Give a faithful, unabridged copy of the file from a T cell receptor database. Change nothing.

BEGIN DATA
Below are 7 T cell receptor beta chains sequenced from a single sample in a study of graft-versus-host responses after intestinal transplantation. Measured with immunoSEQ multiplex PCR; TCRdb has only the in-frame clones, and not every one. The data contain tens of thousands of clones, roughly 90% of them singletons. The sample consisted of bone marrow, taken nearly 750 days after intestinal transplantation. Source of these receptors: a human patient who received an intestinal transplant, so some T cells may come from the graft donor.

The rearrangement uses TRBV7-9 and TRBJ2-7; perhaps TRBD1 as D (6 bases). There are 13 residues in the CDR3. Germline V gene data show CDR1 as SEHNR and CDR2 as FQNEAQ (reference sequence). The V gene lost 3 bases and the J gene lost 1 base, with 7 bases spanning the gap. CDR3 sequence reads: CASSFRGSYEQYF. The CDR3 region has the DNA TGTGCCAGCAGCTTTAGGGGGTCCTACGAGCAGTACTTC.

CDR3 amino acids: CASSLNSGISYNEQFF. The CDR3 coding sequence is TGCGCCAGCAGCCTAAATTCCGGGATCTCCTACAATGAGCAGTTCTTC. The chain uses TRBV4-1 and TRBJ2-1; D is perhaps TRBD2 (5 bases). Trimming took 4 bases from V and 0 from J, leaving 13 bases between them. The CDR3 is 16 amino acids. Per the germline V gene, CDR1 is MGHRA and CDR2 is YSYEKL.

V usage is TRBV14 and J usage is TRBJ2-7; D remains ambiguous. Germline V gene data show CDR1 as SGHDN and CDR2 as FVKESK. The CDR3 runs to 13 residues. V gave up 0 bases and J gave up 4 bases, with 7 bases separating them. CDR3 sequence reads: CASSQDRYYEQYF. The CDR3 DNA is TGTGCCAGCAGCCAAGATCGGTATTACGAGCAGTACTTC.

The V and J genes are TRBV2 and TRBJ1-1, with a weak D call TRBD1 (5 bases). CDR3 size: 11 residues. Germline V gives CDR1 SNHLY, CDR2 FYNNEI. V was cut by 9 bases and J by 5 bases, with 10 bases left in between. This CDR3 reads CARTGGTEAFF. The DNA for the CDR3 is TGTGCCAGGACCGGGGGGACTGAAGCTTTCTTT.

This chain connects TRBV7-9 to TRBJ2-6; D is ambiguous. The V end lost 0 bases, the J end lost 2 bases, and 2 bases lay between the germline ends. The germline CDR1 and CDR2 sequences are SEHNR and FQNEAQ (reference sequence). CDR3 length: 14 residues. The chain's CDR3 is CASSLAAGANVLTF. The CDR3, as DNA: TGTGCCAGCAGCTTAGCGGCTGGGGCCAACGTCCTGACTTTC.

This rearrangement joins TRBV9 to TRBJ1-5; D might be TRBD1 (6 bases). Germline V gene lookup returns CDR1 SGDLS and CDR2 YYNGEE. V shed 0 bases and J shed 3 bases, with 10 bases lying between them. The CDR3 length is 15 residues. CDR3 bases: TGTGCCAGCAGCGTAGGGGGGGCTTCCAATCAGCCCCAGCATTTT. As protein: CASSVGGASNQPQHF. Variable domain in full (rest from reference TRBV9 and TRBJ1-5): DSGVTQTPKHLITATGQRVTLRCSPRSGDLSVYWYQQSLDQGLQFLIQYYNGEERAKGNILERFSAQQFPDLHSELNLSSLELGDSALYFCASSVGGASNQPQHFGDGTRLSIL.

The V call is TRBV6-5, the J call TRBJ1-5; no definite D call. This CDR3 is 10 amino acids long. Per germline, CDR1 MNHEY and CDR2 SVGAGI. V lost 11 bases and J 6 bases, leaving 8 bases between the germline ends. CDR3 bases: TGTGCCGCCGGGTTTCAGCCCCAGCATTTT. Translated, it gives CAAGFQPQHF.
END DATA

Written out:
Below are 7 T cell receptor beta chains sequenced from a single sample in a study of graft-versus-host responses after intestinal transplantation. Measured with immunoSEQ multiplex PCR; TCRdb has only the in-frame clones, and not every one. The data contain tens of thousands of clones, roughly 90% of them singletons. The sample consisted of bone marrow, taken nearly 750 days after intestinal transplantation. Source of these receptors: a human patient who received an intestinal transplant, so some T cells may come from the graft donor.

The rearrangement uses TRBV7-9 and TRBJ2-7; perhaps TRBD1 as D (6 bases). There are 13 residues in the CDR3. Germline V gene data show CDR1 as SEHNR and CDR2 as FQNEAQ (reference sequence). The V gene lost 3 bases and the J gene lost 1 base, with 7 bases spanning the gap. CDR3 sequence reads: CASSFRGSYEQYF. The CDR3 region has the DNA TGTGCCAGCAGCTTTAGGGGGTCCTACGAGCAGTACTTC.

CDR3 amino acids: CASSLNSGISYNEQFF. The CDR3 coding sequence is TGCGCCAGCAGCCTAAATTCCGGGATCTCCTACAATGAGCAGTTCTTC. The chain uses TRBV4-1 and TRBJ2-1; D is perhaps TRBD2 (5 bases). Trimming took 4 bases from V and 0 from J, leaving 13 bases between them. The CDR3 is 16 amino acids. Per the germline V gene, CDR1 is MGHRA and CDR2 is YSYEKL.

V usage is TRBV14 and J usage is TRBJ2-7; D remains ambiguous. Germline V gene data show CDR1 as SGHDN and CDR2 as FVKESK. The CDR3 runs to 13 residues. V gave up 0 bases and J gave up 4 bases, with 7 bases separating them. CDR3 sequence reads: CASSQDRYYEQYF. The CDR3 DNA is TGTGCCAGCAGCCAAGATCGGTATTACGAGCAGTACTTC.

The V and J genes are TRBV2 and TRBJ1-1, with a weak D call TRBD1 (5 bases). CDR3 size: 11 residues. Germline V gives CDR1 SNHLY, CDR2 FYNNEI. V was cut by 9 bases and J by 5 bases, with 10 bases left in between. This CDR3 reads CARTGGTEAFF. The DNA for the CDR3 is TGTGCCAGGACCGGGGGGACTGAAGCTTTCTTT.

This chain connects TRBV7-9 to TRBJ2-6; D is ambiguous. The V end lost 0 bases, the J end lost 2 bases, and 2 bases lay between the germline ends. The germline CDR1 and CDR2 sequences are SEHNR and FQNEAQ (reference sequence). CDR3 length: 14 residues. The chain's CDR3 is CASSLAAGANVLTF. The CDR3, as DNA: TGTGCCAGCAGCTTAGCGGCTGGGGCCAACGTCCTGACTTTC.

This rearrangement joins TRBV9 to TRBJ1-5; D might be TRBD1 (6 bases). Germline V gene lookup returns CDR1 SGDLS and CDR2 YYNGEE. V shed 0 bases and J shed 3 bases, with 10 bases lying between them. The CDR3 length is 15 residues. CDR3 bases: TGTGCCAGCAGCGTAGGGGGGGCTTCCAATCAGCCCCAGCATTTT. As protein: CASSVGGASNQPQHF. Variable domain in full (rest from reference TRBV9 and TRBJ1-5): DSGVTQTPKHLITATGQRVTLRCSPRSGDLSVYWYQQSLDQGLQFLIQYYNGEERAKGNILERFSAQQFPDLHSELNLSSLELGDSALYFCASSVGGASNQPQHFGDGTRLSIL.

The V call is TRBV6-5, the J call TRBJ1-5; no definite D call. This CDR3 is 10 amino acids long. Per germline, CDR1 MNHEY and CDR2 SVGAGI. V lost 11 bases and J 6 bases, leaving 8 bases between the germline ends. CDR3 bases: TGTGCCGCCGGGTTTCAGCCCCAGCATTTT. Translated, it gives CAAGFQPQHF.